Today’s Washington Post features a story on Ismed’s efforts to promote a follow-on biologics approval pathway here in Washington.  The article outlines the campaign by Insmed’s chief exec, Geoffrey Allan, to give Congress a lesson in biotechnology.

The sudden outpouring of educational efforts on protein structures and drug pharmacology has to do with the fact that Insmed is looking to be the first U.S. company to develop biotech generics — a/k/a follow-on biologics (FOB), sometimes called biosimilars or biogenerics.

The question is whether the FDA should approve generic biotech drugs the way generic small molecule pharmaceuticals are approved.  Unlike with small-molecule drugs, there’s no mechanism for generic-drug makers to gain approval for follow-on biologics.   For some companies, an approval process could be a matter of survival.

The Public Health Service Act, under which biologics are licensed, does not contain any type of shortcut or abbreviated approval pathway analogous to the process used under the Food, Drug, and Cosmetic Act for generic drug approvals, according to the FDA.  However, the agency has approved some follow-on biologics under the FD&C Act, such as GlucaGen, Hydase, Fortical and Omnitrope.

Under any new law, a follow-on biologic applicant will be required to demonstrate that there are no clinically meaningful differences in safety, purity and potency between its product and the brand product in order for the FDA to approve a follow-on biologic as interchangeable. However, the applicant must provide evidence that its product will produce the same clinical result as the brand product in any given patient and that it presents no additional safety risks or diminished efficacy if a patient alternates or is switched between products.  This will be a tough road to travel.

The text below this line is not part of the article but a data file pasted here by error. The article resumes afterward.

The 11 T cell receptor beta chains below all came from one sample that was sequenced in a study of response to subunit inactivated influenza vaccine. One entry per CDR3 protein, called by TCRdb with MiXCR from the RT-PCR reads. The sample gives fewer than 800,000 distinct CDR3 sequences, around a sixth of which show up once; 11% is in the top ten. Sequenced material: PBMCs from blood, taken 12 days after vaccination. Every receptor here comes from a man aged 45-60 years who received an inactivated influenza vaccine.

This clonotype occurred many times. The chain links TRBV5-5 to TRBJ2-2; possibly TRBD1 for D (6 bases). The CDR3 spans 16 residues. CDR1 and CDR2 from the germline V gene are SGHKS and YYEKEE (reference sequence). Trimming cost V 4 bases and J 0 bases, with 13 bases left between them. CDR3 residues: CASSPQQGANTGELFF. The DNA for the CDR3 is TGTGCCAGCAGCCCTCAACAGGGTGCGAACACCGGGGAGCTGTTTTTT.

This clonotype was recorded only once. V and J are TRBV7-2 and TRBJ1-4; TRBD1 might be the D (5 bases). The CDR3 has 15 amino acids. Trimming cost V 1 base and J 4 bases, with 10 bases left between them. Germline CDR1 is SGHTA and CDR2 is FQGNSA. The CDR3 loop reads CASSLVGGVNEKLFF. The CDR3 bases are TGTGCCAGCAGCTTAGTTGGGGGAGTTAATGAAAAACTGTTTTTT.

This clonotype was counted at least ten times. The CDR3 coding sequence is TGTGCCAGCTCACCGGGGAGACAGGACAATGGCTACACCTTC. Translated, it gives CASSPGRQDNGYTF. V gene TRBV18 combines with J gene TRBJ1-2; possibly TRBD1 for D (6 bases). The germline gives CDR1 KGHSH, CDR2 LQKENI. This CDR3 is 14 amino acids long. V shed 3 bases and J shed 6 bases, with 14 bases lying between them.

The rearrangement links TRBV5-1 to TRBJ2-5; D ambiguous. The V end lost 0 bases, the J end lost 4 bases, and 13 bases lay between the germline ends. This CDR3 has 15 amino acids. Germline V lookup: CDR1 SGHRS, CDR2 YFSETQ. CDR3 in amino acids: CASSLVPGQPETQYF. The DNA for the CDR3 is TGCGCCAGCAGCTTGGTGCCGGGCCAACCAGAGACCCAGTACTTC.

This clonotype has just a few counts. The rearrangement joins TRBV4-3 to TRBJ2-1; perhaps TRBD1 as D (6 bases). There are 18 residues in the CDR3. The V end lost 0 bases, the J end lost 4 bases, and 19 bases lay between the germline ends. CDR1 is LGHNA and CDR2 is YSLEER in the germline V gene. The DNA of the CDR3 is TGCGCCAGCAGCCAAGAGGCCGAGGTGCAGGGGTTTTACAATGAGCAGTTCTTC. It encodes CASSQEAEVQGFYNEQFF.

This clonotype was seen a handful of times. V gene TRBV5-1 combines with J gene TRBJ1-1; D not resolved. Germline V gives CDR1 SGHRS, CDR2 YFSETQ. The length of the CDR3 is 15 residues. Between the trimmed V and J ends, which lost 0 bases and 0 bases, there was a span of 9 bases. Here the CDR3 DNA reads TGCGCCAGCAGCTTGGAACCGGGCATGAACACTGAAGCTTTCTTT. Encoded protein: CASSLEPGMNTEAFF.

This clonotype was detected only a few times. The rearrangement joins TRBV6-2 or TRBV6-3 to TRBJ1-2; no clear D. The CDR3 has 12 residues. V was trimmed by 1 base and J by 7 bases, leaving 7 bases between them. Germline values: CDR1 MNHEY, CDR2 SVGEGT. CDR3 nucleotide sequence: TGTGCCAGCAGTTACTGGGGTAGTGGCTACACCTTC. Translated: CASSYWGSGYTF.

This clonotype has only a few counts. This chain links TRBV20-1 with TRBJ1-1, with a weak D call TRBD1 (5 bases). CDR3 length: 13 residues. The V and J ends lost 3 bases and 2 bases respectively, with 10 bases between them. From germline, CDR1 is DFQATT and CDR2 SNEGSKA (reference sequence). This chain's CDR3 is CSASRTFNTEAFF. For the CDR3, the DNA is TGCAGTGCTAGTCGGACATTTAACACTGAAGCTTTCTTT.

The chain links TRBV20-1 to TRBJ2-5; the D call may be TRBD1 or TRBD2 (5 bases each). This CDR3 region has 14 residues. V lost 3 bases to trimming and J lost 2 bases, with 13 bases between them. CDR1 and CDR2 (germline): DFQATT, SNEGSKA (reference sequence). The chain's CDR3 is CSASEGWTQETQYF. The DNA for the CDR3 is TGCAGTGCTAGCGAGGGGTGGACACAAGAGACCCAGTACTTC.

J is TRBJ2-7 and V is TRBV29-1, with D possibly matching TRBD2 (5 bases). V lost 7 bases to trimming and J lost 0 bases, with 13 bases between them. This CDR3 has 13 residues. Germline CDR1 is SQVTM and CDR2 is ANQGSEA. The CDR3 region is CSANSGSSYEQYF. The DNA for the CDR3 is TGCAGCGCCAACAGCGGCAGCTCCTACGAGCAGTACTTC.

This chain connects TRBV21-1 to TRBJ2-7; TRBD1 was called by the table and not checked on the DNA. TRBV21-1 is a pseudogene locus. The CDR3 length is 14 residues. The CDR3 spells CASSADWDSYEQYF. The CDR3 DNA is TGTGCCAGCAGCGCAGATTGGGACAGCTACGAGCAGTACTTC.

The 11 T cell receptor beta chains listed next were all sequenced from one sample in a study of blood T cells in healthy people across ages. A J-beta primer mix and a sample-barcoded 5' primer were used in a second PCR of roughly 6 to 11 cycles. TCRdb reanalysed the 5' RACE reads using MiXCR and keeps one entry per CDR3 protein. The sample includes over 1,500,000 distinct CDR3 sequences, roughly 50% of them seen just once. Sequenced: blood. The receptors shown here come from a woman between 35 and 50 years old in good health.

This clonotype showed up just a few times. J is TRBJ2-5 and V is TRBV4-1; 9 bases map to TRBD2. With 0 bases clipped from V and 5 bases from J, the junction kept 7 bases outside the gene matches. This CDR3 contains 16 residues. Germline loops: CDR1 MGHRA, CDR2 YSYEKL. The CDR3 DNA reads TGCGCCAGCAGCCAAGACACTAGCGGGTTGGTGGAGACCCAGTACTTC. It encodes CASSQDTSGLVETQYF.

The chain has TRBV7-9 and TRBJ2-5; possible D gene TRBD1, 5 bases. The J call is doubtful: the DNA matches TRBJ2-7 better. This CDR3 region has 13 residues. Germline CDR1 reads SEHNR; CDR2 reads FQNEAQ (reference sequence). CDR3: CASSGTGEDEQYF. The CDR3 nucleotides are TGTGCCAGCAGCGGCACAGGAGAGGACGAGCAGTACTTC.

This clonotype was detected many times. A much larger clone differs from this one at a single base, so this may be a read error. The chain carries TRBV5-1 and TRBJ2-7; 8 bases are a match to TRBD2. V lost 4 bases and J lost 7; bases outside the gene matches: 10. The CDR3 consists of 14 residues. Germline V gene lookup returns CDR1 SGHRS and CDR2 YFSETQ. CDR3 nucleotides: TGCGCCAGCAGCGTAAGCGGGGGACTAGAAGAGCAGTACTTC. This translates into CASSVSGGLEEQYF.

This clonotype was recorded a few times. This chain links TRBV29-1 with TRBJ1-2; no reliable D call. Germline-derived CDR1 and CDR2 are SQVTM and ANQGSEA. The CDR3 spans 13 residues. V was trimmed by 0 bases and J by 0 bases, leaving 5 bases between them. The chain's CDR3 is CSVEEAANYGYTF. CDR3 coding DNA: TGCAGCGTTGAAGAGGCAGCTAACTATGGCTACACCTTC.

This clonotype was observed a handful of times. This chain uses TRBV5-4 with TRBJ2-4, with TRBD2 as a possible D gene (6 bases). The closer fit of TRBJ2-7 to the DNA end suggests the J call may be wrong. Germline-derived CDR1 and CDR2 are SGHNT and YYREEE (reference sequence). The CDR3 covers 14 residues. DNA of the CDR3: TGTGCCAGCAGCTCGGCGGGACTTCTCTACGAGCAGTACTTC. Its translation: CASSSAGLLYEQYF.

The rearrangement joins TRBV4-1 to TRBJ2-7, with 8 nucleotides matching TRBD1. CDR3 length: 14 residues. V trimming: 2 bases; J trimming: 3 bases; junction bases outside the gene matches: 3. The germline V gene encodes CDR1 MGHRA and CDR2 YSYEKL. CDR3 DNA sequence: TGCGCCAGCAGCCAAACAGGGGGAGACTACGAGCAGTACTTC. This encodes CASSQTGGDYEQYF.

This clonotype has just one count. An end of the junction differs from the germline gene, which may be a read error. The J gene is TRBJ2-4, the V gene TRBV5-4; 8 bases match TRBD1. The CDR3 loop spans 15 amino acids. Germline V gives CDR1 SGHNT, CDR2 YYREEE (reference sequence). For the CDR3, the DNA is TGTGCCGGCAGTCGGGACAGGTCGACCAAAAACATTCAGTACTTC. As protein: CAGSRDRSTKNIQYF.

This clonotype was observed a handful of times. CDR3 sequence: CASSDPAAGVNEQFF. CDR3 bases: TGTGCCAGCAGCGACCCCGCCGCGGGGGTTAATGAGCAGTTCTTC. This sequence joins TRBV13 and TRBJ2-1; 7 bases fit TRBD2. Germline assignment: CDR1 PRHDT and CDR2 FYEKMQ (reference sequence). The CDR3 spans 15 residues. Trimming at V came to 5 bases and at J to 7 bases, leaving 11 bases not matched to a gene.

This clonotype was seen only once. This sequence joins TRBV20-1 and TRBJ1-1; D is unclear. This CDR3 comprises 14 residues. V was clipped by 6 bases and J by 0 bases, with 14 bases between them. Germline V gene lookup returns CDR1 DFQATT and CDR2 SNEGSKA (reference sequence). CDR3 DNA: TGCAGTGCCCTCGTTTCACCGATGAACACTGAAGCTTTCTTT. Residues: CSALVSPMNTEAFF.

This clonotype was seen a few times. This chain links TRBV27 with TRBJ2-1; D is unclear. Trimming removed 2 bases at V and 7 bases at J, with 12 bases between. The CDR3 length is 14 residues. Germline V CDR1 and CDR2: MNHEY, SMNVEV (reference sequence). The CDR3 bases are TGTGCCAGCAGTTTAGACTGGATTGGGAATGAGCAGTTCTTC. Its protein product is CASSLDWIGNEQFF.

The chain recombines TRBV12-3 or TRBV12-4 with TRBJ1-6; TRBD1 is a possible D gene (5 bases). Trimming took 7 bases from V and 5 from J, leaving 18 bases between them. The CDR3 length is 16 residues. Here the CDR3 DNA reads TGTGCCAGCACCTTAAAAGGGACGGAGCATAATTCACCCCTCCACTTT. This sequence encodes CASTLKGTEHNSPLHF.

A recent Congressional Budget Office analysis found that biosimilar competition would reduce expenditures on biologics by about $200 million by 2013 and about $25 billion by 2018. With savings amounting to about 0.5 percent of national spending on prescription drugs over the next decade, why isn’t Congress all over this idea? The main problem is the length of data exclusivity, which can run during and longer than the period of patent protection.

Earlier, the Senate Health, Education, Labor and Pensions Committee passed the Biologics Price Competition and Innovation Act, S. 1695, which would have established a way for the FDA to approve products as biosimilar to existing biologics. As a compromise, S. 1695 would have granted 12 years of data exclusivity to innovator biologic drugs.  Congress abandoned its efforts to include follow-on legislation in the PDUFA bill and has said it will address biogenerics in a separate bill.

Insmed, along with consumer groups such as AARP and the National Organization for Rare Disorders, are lobbying for five years, the same length as chemical drug data exclusivity, while the Biotechnology Industry Organization supports a 14-year period.  Hence, the intense efforts to educate Congress on protein chemistry.

Amgen’s biologic drug Neupogen, which stimulates white blood cell growth, generated $1.3 billion in worldwide sales last year.  Insmed, who would like a peice of that marker, has now demonstrated that its biosimilar version of Neupogen was equivalent in 32 healthy volunteers to the original product. But, for now Insmed’s version will have to wait.

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  2. There is no need for a shortcut in the PHS Act..the law only requirement on FDA is that it licensure of a biolgics be based on critiera established by FDA as necessary to assure the safety, purity…of the product.

    There is a long history of FDA approving new biologics based on an essentially generic basis
    — blood and blood products
    — allergenic products meeting compendial standards
    –certain vaccines
    — ….

    The arguement that “biotech products” are too complicated falls apart when you consider that biologics/natural products/peptides under the FDC Act have been generics or 505b2, that there are a great many small molecular drugs that have narrow therapeutic index, complex delivery/bioavalibility and synthesis/identity issues (think warfarin, conjugated estrogens and heparin).

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